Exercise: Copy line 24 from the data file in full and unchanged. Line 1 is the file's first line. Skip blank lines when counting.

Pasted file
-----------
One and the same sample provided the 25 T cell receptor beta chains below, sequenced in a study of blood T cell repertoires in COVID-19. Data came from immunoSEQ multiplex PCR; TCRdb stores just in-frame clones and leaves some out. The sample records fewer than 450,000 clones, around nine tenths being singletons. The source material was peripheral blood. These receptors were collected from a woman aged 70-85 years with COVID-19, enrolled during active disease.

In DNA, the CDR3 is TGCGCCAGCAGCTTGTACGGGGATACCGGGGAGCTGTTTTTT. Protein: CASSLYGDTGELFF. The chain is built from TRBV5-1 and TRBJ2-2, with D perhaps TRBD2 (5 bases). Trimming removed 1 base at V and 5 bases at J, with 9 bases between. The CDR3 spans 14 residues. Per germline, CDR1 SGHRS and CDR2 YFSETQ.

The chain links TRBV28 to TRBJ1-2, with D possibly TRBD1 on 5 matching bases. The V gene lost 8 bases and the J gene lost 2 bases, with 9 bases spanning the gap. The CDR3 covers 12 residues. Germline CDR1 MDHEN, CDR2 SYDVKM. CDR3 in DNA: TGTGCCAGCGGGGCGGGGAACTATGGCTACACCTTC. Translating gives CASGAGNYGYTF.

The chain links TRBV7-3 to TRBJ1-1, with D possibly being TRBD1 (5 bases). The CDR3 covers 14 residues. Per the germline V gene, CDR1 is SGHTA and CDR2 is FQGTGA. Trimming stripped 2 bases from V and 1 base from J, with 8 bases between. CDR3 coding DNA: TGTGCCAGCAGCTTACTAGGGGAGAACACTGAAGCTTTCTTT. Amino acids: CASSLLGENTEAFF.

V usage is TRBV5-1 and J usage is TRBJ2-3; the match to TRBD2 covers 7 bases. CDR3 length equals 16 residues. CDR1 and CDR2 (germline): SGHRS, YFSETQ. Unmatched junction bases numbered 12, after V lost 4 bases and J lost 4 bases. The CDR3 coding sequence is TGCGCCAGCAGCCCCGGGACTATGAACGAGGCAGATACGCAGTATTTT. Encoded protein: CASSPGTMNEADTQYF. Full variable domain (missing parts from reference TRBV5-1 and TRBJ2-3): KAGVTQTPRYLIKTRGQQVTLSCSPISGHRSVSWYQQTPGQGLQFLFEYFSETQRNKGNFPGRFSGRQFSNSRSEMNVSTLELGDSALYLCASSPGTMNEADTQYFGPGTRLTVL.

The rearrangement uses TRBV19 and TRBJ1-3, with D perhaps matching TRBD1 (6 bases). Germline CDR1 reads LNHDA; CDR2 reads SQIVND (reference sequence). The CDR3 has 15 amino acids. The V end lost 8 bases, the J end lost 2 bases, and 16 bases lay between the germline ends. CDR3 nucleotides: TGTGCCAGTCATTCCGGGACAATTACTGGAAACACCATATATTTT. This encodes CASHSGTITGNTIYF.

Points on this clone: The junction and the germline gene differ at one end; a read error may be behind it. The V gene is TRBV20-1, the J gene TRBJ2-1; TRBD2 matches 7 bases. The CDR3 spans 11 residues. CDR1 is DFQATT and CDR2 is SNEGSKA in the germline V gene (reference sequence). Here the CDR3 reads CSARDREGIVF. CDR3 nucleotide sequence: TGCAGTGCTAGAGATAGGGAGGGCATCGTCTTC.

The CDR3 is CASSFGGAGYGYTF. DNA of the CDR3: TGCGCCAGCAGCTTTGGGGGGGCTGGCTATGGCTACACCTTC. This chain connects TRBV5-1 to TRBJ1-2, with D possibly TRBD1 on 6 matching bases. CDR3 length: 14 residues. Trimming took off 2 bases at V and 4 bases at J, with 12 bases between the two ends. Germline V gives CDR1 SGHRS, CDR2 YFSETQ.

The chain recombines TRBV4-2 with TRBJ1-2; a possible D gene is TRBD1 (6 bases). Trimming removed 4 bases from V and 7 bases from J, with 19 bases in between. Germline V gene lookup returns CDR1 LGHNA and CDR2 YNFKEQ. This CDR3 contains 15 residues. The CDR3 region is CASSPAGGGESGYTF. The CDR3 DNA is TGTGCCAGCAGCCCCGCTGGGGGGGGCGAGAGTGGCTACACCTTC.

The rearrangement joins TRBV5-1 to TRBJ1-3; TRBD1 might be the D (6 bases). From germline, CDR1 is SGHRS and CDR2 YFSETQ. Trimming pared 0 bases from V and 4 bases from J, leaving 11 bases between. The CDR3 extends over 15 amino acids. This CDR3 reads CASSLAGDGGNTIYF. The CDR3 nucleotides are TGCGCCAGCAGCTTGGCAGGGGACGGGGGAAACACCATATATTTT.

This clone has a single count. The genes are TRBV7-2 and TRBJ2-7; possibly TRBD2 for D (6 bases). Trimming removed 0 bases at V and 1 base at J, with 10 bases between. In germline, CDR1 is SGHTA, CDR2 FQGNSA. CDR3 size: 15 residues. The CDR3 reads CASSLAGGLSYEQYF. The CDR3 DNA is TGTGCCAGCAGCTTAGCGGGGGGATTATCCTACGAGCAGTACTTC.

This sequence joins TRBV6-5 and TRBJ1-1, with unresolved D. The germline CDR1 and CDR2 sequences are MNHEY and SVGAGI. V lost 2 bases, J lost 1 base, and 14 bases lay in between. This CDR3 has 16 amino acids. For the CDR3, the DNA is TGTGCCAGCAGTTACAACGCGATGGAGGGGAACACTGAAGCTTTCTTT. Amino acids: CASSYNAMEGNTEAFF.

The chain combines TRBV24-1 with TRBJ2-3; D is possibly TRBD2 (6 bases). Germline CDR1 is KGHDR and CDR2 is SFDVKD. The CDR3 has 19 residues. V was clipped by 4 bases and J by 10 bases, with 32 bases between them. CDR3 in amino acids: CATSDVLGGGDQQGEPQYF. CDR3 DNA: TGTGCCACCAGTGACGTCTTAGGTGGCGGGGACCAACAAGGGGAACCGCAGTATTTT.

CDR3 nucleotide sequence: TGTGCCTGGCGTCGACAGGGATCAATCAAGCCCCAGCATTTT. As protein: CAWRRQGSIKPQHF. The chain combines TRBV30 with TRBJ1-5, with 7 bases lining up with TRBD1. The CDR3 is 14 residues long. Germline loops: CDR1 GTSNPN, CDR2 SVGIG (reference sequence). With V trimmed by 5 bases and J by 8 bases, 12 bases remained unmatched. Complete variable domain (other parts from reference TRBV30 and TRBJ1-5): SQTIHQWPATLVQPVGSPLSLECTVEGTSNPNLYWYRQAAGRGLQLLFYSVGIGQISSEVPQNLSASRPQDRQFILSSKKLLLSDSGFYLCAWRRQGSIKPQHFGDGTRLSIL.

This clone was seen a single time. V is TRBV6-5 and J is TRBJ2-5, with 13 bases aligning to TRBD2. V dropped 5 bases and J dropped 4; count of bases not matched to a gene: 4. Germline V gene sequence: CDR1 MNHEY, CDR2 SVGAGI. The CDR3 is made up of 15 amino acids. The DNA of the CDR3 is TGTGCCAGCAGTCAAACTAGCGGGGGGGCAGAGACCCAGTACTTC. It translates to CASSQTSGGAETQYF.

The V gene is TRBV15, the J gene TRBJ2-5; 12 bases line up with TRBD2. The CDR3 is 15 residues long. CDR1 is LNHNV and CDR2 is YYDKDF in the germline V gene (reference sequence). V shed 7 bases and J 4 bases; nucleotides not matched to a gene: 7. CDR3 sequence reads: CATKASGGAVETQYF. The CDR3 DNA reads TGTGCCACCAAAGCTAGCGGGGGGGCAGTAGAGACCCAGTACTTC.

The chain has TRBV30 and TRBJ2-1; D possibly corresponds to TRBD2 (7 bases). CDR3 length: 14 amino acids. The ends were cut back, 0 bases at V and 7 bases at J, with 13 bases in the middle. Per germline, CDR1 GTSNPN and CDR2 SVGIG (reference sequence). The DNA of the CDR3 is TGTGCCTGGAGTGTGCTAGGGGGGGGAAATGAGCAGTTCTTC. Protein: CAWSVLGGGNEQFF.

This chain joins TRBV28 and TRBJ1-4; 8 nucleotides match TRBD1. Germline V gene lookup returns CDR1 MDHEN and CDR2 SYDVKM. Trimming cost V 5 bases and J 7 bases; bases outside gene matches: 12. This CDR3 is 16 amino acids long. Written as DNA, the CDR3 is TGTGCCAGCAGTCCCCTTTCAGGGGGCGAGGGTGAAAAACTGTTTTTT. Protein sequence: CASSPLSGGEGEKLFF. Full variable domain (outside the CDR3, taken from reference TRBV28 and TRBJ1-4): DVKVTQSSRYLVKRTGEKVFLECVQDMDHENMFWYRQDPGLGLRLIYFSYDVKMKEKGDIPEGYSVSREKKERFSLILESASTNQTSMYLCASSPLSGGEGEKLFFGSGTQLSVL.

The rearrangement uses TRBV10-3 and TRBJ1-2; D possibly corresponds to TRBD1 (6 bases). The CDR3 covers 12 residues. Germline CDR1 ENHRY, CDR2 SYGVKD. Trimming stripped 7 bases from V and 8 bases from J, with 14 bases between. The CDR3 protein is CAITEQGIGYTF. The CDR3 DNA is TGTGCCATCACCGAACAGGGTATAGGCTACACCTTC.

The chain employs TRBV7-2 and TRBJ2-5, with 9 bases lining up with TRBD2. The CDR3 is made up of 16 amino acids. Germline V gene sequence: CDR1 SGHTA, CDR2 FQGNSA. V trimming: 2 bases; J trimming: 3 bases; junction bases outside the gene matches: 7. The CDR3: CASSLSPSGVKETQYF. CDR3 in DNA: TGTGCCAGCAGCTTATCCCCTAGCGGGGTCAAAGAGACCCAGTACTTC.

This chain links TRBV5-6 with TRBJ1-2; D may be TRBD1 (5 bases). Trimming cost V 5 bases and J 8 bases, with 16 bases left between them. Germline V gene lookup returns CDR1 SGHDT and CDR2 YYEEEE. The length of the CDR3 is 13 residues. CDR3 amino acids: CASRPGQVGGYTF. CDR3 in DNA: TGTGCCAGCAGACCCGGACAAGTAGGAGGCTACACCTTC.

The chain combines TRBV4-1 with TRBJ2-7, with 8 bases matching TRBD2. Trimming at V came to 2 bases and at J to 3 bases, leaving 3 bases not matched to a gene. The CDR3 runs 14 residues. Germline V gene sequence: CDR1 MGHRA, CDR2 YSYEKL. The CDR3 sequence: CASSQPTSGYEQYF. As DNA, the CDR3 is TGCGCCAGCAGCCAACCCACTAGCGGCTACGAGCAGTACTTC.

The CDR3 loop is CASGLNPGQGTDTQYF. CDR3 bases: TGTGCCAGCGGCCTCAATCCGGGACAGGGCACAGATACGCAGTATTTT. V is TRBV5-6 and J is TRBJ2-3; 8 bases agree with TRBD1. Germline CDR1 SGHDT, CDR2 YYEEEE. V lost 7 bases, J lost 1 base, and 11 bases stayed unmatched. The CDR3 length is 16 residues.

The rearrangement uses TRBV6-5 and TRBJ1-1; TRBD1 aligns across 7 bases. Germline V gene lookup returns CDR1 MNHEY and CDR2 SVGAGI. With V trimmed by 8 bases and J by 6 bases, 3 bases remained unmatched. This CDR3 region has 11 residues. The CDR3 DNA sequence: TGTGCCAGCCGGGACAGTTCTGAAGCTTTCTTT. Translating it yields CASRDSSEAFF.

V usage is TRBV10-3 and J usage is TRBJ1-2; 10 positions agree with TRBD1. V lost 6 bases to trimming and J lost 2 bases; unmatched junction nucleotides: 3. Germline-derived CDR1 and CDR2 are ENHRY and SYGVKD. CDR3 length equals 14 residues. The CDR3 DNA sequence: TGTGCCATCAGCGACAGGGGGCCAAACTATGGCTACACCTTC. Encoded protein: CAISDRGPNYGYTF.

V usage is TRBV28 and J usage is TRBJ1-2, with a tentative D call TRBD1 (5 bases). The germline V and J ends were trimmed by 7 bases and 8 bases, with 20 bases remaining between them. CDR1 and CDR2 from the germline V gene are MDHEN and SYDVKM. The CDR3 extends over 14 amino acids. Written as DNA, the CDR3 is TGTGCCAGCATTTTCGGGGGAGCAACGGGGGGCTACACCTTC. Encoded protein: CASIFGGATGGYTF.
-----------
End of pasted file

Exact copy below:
The rearrangement uses TRBV6-5 and TRBJ1-1; TRBD1 aligns across 7 bases. Germline V gene lookup returns CDR1 MNHEY and CDR2 SVGAGI. With V trimmed by 8 bases and J by 6 bases, 3 bases remained unmatched. This CDR3 region has 11 residues. The CDR3 DNA sequence: TGTGCCAGCCGGGACAGTTCTGAAGCTTTCTTT. Translating it yields CASRDSSEAFF.